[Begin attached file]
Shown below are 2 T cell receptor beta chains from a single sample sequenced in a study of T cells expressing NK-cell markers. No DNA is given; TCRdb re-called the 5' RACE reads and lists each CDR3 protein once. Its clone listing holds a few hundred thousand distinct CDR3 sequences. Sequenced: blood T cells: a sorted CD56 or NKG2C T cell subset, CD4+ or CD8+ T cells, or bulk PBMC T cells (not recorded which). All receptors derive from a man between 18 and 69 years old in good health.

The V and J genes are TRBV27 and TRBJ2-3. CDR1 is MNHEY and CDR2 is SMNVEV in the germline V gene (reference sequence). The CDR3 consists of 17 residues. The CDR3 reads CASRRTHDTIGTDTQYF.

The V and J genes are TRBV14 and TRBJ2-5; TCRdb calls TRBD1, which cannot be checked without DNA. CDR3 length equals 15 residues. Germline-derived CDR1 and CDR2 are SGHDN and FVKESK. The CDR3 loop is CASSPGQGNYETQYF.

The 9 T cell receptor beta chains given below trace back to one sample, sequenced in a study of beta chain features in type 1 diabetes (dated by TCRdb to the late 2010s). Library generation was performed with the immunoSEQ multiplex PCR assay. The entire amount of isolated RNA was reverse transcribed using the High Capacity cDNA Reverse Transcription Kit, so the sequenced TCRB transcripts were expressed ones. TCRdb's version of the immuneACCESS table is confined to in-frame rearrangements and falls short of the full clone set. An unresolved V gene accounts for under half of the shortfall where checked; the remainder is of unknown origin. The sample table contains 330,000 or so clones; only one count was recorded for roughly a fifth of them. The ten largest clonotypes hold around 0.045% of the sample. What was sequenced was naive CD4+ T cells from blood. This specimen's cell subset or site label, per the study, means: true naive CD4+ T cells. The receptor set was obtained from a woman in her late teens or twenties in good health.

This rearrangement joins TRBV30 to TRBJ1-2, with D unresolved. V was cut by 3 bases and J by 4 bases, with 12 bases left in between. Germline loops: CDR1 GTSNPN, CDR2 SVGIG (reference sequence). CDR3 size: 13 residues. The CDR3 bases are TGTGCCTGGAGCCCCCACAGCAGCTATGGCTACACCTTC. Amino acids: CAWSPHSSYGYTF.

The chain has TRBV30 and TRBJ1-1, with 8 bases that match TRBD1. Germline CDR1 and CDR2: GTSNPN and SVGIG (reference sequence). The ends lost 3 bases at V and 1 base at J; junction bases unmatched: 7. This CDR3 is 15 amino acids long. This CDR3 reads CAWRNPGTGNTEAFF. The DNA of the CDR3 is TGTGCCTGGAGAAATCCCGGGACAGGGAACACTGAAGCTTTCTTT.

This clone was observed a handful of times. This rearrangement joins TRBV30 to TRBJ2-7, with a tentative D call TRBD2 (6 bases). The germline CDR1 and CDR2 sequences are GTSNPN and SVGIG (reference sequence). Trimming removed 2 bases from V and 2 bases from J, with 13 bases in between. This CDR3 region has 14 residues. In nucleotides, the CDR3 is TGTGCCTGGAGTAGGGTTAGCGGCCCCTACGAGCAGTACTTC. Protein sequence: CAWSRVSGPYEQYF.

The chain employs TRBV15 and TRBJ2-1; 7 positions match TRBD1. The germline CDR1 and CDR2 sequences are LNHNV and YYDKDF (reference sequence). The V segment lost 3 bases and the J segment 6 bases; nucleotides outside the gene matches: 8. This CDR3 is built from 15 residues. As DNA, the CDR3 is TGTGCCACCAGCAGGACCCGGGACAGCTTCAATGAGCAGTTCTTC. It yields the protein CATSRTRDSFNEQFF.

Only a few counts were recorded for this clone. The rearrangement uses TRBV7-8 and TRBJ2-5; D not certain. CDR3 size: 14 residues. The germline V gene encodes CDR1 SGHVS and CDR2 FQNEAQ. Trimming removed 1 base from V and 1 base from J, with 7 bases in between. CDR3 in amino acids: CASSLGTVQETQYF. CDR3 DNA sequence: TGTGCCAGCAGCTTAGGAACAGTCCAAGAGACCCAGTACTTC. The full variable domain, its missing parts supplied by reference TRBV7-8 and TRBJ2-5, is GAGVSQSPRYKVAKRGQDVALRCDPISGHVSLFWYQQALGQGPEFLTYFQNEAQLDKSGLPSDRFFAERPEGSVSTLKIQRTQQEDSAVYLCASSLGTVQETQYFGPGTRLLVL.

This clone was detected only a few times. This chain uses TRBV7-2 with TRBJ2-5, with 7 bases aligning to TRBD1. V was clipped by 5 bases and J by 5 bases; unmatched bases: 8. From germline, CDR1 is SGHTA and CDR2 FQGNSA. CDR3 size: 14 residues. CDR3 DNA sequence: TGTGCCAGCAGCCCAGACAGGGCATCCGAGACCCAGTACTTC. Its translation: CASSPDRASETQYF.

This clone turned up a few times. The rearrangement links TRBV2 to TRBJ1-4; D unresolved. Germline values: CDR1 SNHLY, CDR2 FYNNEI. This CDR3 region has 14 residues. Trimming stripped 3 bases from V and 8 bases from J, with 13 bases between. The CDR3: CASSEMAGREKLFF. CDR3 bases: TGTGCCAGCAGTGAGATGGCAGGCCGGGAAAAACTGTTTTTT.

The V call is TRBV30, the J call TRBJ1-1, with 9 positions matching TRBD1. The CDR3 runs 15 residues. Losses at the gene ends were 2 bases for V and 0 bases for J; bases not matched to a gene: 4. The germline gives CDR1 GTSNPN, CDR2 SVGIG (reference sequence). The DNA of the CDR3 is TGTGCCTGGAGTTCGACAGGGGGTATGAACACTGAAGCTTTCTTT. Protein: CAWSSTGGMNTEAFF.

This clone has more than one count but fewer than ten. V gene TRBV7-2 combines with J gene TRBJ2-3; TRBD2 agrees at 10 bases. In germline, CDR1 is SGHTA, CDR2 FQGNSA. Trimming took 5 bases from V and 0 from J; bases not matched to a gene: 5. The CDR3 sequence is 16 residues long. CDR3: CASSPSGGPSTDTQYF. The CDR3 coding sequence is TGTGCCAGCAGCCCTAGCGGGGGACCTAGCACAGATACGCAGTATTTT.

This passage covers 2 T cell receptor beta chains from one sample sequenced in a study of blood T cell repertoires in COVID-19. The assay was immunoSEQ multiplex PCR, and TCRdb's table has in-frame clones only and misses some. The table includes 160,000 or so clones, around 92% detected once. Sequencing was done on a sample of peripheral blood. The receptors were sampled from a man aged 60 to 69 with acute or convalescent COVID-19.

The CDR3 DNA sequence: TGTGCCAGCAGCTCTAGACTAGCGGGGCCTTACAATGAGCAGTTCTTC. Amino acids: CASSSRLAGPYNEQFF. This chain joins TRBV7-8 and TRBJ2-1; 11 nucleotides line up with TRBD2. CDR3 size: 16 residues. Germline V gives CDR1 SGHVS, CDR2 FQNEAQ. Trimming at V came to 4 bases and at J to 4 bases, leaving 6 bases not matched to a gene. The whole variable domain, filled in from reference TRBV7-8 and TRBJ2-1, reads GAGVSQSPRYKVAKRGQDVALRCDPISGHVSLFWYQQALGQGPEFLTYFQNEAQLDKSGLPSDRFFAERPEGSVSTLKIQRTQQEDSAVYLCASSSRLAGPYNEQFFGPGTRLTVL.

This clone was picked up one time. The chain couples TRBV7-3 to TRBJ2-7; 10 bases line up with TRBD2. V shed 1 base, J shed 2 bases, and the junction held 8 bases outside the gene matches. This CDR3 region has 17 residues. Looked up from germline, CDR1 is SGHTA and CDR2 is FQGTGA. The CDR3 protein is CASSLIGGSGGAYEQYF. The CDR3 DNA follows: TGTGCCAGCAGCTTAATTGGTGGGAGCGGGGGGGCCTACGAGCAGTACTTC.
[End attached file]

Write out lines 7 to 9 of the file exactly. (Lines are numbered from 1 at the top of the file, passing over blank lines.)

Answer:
This clone was observed a handful of times. This rearrangement joins TRBV30 to TRBJ2-7, with a tentative D call TRBD2 (6 bases). The germline CDR1 and CDR2 sequences are GTSNPN and SVGIG (reference sequence). Trimming removed 2 bases from V and 2 bases from J, with 13 bases in between. This CDR3 region has 14 residues. In nucleotides, the CDR3 is TGTGCCTGGAGTAGGGTTAGCGGCCCCTACGAGCAGTACTTC. Protein sequence: CAWSRVSGPYEQYF.

The chain employs TRBV15 and TRBJ2-1; 7 positions match TRBD1. The germline CDR1 and CDR2 sequences are LNHNV and YYDKDF (reference sequence). The V segment lost 3 bases and the J segment 6 bases; nucleotides outside the gene matches: 8. This CDR3 is built from 15 residues. As DNA, the CDR3 is TGTGCCACCAGCAGGACCCGGGACAGCTTCAATGAGCAGTTCTTC. It yields the protein CATSRTRDSFNEQFF.

Only a few counts were recorded for this clone. The rearrangement uses TRBV7-8 and TRBJ2-5; D not certain. CDR3 size: 14 residues. The germline V gene encodes CDR1 SGHVS and CDR2 FQNEAQ. Trimming removed 1 base from V and 1 base from J, with 7 bases in between. CDR3 in amino acids: CASSLGTVQETQYF. CDR3 DNA sequence: TGTGCCAGCAGCTTAGGAACAGTCCAAGAGACCCAGTACTTC. The full variable domain, its missing parts supplied by reference TRBV7-8 and TRBJ2-5, is GAGVSQSPRYKVAKRGQDVALRCDPISGHVSLFWYQQALGQGPEFLTYFQNEAQLDKSGLPSDRFFAERPEGSVSTLKIQRTQQEDSAVYLCASSLGTVQETQYFGPGTRLLVL.